Rear Window - Alfred Hitchcock - James Stewart - Grace Kelly - L.B. Jefferies - Lisa Fremont - wheelchair

Rear Window
1954, directed by Alfred Hitchcock

Rear Window has a plot problem, and Hitchcock knew it. For three quarters of the film, until the neighbor screams about her murdered dog, there is no good reason to suspect foul play in the Thorwalds’ apartment across the courtyard. Instead of being held in suspense by the logic of the situation, the audience is asked to humor L.B. Jefferies as he drags his housekeeper, his girlfriend, and his war buddy into a childish conceit of a murder mystery on almost nonexistent evidence. It’s a bald and drawn out display of confirmation bias.

There may be no good reason to suspect murder, but we do have a couple of compelling reasons. First is the simple fact that it’s an Alfred Hitchcock film, so everyone expects a murder in it. Second, Raymond Burr plays the villain Lars Thorwald while made up to look like David O. Selznick, the strong-willed producer who brought Hitchcock to Hollywood and whose forceful supervision left Hitchcock with a lifelong grudge. Of course a man who looks like Selznick would have to be guilty, but these reasons lie outside the plot.

Rear Window - Alfred Hitchcock - Thelma Ritter - James Stewart - L.B. Jefferies

The case against Jeff’s theory, oddly enough, is built into the movie via Thomas J. Doyle, Jeff’s police detective friend who dismantles every argument Jeff can think of. By the time the neighbor screams, Jeff and Lisa have been deflated, convinced that Doyle was right. The fact that Doyle will soon prove wrong does not mean that Jeff had good intuition – it only means that the conventions of a suspense movie demand a dramatic payoff. Regardless of the outcome, Jeff has been acting like a petulant boy a small fraction of his age demanding relief from his boredom.

All this may be a flaw in the film, but if we recall the other man-children in Hitchcock’s movies – in Strangers on a Train, Vertigo, Psycho, and many others – we must ask whether the juvenile quality of Jeff’s murder fantasy isn’t exactly the point of Rear Window. We can start by searching for the “MacGuffin”, Hitchcock’s word for a plot hook whose original significance eventually fades behind something much greater. What’s so remarkable about Rear Window, if we want to take the most fruitful possible view of it, is that the murder of Mrs. Thorwald, which seems to be the main thread, is actually the MacGuffin. The real story is how Jeff grows up and comes to accept Lisa into his life.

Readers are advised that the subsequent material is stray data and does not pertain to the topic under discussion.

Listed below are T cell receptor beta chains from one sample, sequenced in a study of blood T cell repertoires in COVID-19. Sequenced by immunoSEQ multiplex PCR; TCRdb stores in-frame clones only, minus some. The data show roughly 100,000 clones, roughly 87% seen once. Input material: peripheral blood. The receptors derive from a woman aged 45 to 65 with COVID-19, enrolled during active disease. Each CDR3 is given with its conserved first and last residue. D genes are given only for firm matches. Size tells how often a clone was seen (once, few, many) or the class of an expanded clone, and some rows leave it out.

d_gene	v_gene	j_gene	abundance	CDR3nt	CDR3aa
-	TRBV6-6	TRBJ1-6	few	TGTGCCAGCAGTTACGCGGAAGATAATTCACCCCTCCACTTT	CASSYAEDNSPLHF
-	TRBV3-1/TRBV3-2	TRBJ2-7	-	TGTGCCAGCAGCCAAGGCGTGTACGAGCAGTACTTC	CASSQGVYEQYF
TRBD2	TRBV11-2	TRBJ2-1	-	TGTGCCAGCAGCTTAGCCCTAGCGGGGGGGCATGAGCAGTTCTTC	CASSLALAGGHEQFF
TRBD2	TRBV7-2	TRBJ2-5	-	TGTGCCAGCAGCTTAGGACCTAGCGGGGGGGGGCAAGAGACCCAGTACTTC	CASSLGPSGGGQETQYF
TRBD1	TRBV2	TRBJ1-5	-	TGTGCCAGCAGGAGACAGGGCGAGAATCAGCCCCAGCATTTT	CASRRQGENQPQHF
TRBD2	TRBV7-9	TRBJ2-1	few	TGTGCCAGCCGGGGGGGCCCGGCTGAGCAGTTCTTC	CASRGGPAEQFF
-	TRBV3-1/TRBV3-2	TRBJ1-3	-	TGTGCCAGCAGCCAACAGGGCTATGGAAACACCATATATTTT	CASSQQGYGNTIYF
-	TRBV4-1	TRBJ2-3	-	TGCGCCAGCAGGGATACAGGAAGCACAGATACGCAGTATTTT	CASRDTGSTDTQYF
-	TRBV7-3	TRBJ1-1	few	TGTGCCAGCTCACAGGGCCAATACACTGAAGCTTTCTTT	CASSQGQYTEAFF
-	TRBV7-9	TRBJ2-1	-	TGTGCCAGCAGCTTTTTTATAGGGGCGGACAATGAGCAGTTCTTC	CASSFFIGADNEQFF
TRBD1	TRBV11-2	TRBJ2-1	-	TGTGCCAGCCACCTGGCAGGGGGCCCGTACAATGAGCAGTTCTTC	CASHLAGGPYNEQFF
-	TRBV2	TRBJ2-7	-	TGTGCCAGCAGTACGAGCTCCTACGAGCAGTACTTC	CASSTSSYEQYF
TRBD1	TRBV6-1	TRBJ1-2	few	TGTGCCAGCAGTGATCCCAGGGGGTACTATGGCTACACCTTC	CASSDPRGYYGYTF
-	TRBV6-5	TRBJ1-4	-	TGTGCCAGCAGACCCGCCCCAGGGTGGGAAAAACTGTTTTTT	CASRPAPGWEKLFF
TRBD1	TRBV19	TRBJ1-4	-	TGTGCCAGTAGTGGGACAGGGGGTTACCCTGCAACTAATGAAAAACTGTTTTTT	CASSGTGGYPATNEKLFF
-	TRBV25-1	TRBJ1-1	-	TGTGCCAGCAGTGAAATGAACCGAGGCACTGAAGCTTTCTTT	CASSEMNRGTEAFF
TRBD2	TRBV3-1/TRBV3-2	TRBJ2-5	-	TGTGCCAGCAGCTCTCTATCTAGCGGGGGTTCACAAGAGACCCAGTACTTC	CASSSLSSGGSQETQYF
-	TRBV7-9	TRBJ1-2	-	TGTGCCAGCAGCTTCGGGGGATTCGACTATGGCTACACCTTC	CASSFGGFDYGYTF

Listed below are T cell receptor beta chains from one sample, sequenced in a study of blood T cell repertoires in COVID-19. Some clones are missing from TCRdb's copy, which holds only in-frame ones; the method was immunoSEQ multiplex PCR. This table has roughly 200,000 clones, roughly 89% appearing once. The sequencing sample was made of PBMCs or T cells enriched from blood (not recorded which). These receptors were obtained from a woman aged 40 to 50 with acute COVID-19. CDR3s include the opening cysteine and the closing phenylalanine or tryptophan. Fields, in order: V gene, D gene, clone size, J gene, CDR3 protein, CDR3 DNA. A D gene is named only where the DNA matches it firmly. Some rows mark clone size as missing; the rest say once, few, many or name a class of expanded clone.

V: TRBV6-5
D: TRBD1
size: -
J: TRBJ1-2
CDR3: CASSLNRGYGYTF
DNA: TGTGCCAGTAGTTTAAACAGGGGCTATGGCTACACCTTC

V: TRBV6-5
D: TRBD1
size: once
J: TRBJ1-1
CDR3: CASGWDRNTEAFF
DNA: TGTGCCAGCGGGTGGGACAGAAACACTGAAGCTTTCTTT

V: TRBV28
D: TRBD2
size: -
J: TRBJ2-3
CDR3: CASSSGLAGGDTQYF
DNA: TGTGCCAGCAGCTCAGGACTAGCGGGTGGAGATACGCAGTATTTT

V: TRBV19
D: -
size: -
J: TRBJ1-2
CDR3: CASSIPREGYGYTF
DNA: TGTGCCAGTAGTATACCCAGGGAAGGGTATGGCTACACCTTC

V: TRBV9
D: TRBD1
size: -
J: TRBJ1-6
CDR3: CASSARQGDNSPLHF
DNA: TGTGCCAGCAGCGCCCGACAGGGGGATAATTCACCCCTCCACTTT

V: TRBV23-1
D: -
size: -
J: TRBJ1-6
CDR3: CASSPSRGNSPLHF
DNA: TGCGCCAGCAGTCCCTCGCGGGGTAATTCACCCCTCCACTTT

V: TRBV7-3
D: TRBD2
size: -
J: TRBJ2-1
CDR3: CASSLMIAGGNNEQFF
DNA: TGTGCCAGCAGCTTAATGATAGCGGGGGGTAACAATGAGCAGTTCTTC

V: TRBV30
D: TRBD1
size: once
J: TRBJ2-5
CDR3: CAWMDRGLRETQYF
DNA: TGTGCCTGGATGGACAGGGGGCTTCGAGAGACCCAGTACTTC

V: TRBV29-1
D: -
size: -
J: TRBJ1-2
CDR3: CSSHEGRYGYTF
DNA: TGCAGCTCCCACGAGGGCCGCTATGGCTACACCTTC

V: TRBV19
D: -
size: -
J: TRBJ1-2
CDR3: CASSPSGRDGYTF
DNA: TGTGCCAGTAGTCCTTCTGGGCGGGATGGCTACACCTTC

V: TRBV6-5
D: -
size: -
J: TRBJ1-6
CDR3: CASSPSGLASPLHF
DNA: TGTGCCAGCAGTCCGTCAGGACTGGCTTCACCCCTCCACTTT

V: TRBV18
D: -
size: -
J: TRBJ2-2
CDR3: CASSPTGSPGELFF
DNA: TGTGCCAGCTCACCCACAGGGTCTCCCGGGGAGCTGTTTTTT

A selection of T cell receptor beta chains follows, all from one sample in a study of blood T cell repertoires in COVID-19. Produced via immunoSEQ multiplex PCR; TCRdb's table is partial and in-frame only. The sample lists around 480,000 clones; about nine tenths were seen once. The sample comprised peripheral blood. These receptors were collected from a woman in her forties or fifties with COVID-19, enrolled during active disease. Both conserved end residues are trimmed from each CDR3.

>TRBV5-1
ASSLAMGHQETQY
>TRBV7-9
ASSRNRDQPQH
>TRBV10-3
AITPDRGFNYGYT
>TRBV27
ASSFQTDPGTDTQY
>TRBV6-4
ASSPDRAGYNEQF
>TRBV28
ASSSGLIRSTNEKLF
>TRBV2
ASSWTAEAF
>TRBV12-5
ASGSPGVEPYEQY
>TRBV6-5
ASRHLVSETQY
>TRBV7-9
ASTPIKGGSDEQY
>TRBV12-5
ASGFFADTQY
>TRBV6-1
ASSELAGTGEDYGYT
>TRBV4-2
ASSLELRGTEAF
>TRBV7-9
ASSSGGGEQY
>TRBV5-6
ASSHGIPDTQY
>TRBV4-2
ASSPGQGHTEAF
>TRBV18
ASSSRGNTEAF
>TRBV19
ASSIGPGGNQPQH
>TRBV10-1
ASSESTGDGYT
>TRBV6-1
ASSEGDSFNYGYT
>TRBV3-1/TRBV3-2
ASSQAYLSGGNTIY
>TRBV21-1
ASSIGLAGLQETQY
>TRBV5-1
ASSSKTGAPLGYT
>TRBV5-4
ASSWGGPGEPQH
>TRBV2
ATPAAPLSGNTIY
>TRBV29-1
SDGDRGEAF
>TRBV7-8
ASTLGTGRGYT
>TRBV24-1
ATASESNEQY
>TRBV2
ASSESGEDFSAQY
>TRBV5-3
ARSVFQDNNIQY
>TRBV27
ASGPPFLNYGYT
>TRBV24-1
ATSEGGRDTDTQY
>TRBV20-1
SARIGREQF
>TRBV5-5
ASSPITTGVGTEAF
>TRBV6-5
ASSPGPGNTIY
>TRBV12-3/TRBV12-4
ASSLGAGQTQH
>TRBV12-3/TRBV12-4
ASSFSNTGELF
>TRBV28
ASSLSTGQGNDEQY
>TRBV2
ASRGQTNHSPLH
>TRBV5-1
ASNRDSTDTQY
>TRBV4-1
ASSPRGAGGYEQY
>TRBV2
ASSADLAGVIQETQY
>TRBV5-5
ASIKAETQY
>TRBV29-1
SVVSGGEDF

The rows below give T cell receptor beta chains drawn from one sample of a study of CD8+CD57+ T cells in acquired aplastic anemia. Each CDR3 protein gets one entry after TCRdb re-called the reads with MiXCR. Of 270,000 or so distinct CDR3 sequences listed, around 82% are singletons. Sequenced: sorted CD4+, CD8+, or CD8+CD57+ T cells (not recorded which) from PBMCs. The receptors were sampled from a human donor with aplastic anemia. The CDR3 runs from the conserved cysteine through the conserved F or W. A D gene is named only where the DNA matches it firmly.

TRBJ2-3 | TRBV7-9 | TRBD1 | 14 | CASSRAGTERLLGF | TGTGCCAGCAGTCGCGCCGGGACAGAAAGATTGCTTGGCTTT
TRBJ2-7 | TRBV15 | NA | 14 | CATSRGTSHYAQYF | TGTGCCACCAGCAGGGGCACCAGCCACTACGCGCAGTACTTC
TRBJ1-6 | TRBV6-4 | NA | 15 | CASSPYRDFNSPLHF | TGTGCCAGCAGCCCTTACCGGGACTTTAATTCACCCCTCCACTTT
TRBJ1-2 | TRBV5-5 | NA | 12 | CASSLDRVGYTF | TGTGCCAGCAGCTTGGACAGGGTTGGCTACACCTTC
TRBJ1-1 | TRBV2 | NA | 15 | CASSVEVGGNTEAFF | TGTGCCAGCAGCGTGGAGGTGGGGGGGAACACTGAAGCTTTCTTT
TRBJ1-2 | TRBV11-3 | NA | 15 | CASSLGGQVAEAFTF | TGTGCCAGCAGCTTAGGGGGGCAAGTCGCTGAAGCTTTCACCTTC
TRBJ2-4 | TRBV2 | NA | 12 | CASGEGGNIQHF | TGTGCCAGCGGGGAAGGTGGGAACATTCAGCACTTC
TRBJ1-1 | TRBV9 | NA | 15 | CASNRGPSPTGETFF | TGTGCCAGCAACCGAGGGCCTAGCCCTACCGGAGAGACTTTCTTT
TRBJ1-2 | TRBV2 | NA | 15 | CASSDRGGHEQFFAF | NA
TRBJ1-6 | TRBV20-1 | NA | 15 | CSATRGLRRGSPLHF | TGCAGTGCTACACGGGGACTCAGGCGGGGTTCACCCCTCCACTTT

Rear Window - Alfred Hitchcock - Lars Thorwald - Raymond Burr - apartment

We first see Lisa in a photograph – a printed negative, the first of many signs that Jeff views marriage in a negative light. In his first conversation, a phone call with his boss, he speaks of marriage as a “drastic” act, imagining himself coming home to a “nagging wife” just as we take our first good look at the Thorwalds, the nagging wife echoing Jeff’s fear in real time. In one way or another, most of the apartments Jeff watches will reinforce his prejudices against women or against matrimony: the sexually exhausted husband to the left, the unhappy spinsters on the ground floor, or the ballerina “Miss Torso” who represents his fantasy of single life. But the Thorwalds in particular embody Jeff’s fear of a disastrous marriage, and that’s where his attention gravitates.